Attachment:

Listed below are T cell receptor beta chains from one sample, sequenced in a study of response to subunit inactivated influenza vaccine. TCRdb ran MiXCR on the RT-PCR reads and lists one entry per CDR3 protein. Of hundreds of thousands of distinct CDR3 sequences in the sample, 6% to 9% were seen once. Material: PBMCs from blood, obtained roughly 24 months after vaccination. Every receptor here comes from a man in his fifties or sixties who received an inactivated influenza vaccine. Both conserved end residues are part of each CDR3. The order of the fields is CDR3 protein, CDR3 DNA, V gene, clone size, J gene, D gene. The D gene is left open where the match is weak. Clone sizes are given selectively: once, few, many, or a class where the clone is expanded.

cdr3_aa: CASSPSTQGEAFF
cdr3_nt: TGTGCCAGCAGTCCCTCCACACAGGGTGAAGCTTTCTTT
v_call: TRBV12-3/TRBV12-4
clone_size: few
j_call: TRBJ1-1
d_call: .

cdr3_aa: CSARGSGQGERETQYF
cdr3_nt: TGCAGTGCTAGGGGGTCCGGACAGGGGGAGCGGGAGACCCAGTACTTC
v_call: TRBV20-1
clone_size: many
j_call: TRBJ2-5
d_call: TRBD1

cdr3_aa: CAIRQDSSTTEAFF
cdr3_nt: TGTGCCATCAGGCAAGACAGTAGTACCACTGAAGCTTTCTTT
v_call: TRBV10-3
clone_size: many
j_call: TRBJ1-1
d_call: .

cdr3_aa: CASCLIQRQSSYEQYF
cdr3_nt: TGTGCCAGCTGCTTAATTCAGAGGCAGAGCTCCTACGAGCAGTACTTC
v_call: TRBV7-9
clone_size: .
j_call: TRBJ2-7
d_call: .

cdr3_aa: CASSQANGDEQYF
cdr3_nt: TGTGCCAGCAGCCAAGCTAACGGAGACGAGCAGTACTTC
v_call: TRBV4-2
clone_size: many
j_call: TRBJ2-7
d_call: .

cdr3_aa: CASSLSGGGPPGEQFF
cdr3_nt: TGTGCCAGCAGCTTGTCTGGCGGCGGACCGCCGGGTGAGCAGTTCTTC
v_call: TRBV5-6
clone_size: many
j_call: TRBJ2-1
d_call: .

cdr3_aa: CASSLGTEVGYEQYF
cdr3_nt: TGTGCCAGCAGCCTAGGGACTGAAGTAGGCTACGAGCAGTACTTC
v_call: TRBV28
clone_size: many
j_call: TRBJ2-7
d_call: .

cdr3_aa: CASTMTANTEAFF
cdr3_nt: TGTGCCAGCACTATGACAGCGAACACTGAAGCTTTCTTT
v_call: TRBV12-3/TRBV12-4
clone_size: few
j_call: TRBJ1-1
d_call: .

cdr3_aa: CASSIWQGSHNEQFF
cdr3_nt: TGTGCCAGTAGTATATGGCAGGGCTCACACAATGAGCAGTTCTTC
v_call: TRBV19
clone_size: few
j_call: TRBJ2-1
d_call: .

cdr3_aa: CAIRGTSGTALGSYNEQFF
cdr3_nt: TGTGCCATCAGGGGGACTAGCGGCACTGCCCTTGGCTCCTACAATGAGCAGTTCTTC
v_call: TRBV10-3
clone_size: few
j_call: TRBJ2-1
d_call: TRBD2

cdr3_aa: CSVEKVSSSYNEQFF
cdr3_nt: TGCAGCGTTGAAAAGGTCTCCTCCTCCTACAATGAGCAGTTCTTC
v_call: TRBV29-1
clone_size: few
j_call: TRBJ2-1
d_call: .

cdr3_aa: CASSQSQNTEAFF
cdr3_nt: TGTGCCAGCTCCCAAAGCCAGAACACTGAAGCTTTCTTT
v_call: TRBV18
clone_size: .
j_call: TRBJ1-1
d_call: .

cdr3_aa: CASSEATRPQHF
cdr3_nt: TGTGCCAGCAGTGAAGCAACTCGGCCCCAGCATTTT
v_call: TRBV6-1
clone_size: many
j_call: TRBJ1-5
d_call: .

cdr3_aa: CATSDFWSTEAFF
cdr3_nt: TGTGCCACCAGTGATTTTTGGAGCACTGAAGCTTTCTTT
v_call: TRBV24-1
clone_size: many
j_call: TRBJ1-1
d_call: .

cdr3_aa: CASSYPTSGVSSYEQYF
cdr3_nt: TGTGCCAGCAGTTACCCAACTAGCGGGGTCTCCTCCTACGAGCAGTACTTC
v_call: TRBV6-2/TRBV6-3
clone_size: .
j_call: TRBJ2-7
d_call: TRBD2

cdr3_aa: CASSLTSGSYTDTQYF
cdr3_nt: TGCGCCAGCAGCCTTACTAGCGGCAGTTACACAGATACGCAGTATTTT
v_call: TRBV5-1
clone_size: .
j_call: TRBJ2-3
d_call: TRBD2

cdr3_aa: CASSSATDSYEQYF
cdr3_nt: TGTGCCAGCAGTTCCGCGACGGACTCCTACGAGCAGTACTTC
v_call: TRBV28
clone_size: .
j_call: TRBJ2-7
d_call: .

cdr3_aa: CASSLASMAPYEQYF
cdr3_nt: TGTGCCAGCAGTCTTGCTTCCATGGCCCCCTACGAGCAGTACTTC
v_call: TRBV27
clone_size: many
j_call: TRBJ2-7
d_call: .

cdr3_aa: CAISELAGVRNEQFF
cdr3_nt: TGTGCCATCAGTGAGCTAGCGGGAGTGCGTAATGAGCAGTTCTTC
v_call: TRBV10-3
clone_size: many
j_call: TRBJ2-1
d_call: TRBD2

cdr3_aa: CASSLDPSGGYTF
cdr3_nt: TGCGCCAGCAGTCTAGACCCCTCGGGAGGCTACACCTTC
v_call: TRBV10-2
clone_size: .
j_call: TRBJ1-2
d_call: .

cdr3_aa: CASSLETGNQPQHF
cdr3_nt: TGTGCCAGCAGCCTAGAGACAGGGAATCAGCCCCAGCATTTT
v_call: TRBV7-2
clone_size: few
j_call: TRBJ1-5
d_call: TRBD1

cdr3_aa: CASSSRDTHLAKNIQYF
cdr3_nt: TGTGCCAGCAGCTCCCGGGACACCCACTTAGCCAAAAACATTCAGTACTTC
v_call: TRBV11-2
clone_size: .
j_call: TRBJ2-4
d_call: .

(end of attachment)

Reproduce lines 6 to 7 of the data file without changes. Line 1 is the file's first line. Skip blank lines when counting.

j_call: TRBJ1-1
d_call: .